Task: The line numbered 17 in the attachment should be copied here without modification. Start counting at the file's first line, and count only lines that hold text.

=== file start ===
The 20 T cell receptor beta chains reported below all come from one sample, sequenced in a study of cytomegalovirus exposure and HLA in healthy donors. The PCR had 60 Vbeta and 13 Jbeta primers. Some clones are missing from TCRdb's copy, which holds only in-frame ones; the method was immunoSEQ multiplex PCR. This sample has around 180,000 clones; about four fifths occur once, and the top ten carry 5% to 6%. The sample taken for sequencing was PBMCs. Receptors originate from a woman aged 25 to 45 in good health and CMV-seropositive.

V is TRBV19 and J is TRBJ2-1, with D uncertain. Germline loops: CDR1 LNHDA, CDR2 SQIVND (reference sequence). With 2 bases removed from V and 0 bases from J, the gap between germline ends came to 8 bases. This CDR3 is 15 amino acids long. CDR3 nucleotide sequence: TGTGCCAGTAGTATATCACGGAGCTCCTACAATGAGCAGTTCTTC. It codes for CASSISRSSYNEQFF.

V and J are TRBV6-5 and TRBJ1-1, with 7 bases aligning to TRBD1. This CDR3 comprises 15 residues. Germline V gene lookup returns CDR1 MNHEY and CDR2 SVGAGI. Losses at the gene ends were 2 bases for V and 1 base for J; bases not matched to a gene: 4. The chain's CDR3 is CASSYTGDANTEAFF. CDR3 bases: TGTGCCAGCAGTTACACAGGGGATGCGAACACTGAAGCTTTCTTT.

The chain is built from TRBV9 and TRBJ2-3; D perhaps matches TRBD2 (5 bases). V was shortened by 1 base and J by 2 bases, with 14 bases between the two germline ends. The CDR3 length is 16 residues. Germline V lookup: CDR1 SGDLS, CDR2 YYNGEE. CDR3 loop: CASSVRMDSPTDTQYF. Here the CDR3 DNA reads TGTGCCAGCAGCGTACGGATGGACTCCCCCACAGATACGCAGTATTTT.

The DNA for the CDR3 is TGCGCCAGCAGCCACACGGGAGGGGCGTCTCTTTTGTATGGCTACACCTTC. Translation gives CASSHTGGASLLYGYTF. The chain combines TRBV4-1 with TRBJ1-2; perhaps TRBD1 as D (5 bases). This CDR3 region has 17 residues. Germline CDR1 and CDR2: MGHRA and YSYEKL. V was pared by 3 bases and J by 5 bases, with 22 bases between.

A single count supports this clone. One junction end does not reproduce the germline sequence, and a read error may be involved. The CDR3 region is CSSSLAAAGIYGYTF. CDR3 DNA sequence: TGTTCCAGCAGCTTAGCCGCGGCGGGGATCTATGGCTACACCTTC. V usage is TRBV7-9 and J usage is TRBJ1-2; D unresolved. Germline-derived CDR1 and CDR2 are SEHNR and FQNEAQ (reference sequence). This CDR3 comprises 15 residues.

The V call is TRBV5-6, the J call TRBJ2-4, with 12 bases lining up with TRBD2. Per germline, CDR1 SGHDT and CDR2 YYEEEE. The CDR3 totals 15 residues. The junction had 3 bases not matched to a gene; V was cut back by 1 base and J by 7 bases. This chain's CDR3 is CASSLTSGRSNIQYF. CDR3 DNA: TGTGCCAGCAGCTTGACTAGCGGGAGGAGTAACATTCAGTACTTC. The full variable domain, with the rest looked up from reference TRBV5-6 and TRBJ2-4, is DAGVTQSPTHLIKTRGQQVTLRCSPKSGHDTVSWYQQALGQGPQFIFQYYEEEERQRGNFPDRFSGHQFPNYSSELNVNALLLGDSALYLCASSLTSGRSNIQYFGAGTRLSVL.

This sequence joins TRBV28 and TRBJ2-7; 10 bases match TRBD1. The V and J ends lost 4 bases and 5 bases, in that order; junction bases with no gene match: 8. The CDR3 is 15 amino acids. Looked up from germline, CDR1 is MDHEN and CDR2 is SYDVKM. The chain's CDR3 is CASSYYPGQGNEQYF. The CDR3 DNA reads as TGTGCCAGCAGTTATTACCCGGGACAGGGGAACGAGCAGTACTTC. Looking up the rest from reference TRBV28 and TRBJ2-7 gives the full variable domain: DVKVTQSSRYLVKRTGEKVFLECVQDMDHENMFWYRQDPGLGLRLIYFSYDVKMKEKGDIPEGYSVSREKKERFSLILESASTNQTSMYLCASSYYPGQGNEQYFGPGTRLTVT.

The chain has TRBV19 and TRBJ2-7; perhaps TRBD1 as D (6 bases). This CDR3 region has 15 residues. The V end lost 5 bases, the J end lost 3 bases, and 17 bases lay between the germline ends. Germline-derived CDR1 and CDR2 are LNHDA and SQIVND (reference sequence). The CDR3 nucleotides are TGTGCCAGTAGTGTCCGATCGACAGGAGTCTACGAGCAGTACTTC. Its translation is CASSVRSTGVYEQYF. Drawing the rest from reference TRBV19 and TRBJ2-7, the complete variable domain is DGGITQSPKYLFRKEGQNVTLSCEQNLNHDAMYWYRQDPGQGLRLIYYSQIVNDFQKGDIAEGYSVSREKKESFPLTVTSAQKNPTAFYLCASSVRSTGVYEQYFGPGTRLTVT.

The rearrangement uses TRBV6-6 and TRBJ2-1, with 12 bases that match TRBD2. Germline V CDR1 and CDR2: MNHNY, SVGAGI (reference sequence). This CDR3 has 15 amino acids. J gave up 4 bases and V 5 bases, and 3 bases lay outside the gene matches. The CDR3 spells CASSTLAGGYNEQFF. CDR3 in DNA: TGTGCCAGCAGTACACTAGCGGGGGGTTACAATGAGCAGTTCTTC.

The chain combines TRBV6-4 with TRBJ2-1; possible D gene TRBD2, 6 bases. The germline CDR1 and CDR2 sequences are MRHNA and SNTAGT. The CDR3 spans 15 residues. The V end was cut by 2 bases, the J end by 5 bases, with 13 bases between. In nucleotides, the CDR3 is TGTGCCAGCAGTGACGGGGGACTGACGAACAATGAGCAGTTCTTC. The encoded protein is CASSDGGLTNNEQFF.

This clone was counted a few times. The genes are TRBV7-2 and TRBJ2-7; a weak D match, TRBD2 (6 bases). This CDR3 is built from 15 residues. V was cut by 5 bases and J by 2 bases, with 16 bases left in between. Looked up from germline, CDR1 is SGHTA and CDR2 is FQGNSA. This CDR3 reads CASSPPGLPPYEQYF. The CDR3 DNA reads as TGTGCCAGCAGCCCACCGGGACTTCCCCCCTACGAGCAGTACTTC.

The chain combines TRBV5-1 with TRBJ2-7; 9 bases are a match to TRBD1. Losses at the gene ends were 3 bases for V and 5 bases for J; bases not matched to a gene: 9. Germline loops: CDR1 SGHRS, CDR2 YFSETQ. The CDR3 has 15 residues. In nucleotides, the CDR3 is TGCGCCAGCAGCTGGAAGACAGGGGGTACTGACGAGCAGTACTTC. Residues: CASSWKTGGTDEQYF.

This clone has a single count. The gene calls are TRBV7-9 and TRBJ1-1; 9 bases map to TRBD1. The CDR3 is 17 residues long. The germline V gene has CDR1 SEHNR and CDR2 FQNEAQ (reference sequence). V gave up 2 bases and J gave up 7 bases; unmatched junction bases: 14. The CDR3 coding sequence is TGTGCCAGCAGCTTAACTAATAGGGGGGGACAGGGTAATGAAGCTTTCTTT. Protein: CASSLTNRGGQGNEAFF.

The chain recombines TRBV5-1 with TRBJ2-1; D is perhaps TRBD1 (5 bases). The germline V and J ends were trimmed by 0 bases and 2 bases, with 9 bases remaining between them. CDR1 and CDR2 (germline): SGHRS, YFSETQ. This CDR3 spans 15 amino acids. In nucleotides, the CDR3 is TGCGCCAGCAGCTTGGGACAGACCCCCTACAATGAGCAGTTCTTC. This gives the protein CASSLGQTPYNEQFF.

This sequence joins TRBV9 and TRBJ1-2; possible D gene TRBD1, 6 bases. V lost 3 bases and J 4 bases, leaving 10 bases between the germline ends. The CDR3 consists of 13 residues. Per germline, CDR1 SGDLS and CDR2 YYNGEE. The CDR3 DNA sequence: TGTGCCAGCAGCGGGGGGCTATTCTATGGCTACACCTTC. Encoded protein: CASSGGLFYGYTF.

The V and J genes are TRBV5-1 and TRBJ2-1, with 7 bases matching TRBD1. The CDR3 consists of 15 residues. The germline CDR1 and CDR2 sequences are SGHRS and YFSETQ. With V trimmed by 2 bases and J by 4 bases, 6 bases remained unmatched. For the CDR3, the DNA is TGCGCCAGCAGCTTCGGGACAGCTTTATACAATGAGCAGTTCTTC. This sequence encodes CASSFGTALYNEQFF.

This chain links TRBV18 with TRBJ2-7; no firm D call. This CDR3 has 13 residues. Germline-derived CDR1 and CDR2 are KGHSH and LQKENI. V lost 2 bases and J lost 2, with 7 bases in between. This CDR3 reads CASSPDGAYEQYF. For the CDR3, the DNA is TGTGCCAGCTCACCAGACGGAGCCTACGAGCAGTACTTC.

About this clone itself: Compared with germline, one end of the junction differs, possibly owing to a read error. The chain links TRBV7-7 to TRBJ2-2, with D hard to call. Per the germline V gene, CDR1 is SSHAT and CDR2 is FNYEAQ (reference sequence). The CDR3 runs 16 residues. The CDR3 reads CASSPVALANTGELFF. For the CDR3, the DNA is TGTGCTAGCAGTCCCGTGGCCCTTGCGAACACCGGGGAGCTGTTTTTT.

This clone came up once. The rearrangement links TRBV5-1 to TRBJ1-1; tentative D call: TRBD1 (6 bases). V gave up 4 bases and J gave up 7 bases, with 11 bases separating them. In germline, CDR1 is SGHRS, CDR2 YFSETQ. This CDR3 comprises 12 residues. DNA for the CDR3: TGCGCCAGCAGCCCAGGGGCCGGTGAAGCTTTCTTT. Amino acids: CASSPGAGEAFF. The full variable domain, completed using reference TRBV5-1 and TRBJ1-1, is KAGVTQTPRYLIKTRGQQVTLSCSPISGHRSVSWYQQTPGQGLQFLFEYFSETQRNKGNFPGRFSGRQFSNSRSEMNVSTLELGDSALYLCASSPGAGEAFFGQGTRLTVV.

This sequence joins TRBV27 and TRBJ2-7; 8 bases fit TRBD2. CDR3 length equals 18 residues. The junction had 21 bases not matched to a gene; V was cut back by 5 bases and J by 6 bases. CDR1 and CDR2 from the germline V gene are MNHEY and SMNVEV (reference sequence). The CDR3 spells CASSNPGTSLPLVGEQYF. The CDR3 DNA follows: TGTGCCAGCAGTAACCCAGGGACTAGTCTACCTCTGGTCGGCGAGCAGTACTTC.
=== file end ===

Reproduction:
The V and J genes are TRBV5-1 and TRBJ2-1, with 7 bases matching TRBD1. The CDR3 consists of 15 residues. The germline CDR1 and CDR2 sequences are SGHRS and YFSETQ. With V trimmed by 2 bases and J by 4 bases, 6 bases remained unmatched. For the CDR3, the DNA is TGCGCCAGCAGCTTCGGGACAGCTTTATACAATGAGCAGTTCTTC. This sequence encodes CASSFGTALYNEQFF.